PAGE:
Navigate the world of HR KPIs to measure and enhance your human resources management effectiveness and align with organizational goals. Understand the vital role of KPIs in achieving fair compensation and strategic HR outcomes.

By Brad Nakase, Attorney

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What are KPIs for HR?

Without measuring the outcomes of your effort, managing people cannot get any better. If you do not know what constitutes “good performance” or how to quantify it, how will you know if you are performing well?

Dr. William Edwards Deming was a prominent American statistician and management consultant. His most well-known phrase is perhaps, “Without data, you’re just another person with an opinion.” Key performance indicators, or KPIs, are unquestionably essential to maximizing the use of employee and worker data.

Thus, how will you be able to gauge your level of success in business if you don’t track your HR performance? Performance indicators are necessary to gauge success.

In this article, we will delve into the specifics of KPIs in HR. We’ll go over their definition and applications and provide you with a blueprint for making them yourself!

First, let’s study key performance indicators (KPIs) to address this topic. KPIs are metrics used in strategy. A KPI is a measurable indicator that assesses how well a company accomplishes important goals. This is not to say that every measurable item in HR is a KPI. KPIs are limited to indicators that are directly related to the organizational plan.

HR measures known as HR key performance indicators (HR KPIs) are used to determine how HR benefits the rest of the company. Accordingly, an HR KPI assesses how well HR is implementing the company’s HR strategy.

The organizational strategy comes first in HR strategy. In other words, HR KPIs reflect HR’s organizational performance because they are developed based on HR outcomes relevant to meeting business objectives. The Balanced Scorecard is frequently used to create these company objectives.

To effectively align HR strategies with broader business goals, integrating business performance metrics into HR KPIs is crucial.

Let’s take an example to show you how this works.

The Dodgers are an enterprise attempting to innovate in a highly competitive market. As a result, the board of directors decided to reduce expenses everywhere but in the product innovation division. How will this objective be converted into HR KPIs?

HR is not the only department that needs to make financial savings. For instance, this reduction might be applied to the cost of hiring. It is necessary to lower the cost to $400,000. It is currently at $500,000. The KPI in this instance is “Recruitment cost in dollars,” with a target of $400,000 and a current score of $500,000.

“Innovative behavior,” gauged by the yearly engagement survey, can be the second HR KPI. Right now, it has a 10-point rating of 6.2. The cutoff point is 7.5 or above. It is going to take a lot of work to do this!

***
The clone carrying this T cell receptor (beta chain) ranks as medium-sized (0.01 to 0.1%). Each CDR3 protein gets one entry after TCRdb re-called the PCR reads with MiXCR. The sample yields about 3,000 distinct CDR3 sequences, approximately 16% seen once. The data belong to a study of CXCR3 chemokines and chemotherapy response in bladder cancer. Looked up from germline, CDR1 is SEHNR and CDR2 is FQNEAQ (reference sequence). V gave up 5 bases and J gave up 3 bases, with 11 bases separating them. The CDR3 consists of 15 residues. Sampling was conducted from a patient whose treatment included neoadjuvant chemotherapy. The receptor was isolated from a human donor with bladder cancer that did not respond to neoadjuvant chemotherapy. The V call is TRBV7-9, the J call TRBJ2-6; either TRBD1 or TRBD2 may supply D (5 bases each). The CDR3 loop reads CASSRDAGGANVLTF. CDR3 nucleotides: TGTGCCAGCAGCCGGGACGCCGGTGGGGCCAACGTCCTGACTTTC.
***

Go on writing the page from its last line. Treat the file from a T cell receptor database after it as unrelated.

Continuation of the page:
HR might add several KPIs to accomplish a certain company objective. These KPIs can all be divided into more manageable objectives.

It is ideal if these KPIs align to implement the HR strategy. However, they do occasionally clash.

For example, you are faced with a tough decision if you need to reduce expenses in your budget for learning and development but still want to encourage innovation. The strategic challenge is to cut your training spending while still fostering creativity. This is an excellent illustration of how HR KPIs support HR in achieving its strategic goals and helping the rest of the organization achieve its goals.

A list of Key Performance Indicators for HR

Many web articles include tens, sometimes even close to one hundred, key performance indicators. Don’t be duped: most of these are straightforward HR metrics that shouldn’t be monitored because they frequently conflict with corporate objectives.

A few examples of what HR KPIs are NOT can be found below:

  • Average expense for an interview
  • Average period of placement
  • Average duration of employment
  • Average income
  • Average amount of time spent on training for each employee
  • Average number of days off
  • Average amount of unpaid leave for each employee
  • Average retirement age
  • Cost of benefits as a proportion of income
  • HR-to-FTE ratio
  • Employee training satisfaction

How come these aren’t KPIs? They provide no information regarding efficacy. For instance, do we require 1.5 or 1 HR employee for every 100 employees? The HR-to-FTE ratio alone cannot answer that question.

To put it briefly, none of these measures will help the firm achieve its goals. Each company uses its own set of KPIs. Since each firm is unique, the KPIs should be considered.

The following list contains 17 sample KPIs that you may add to your HR dashboard:

  • Absenteeism rate: The number of working days an employee misses is often divided by the total number of work days in the company to determine the absenteeism rate.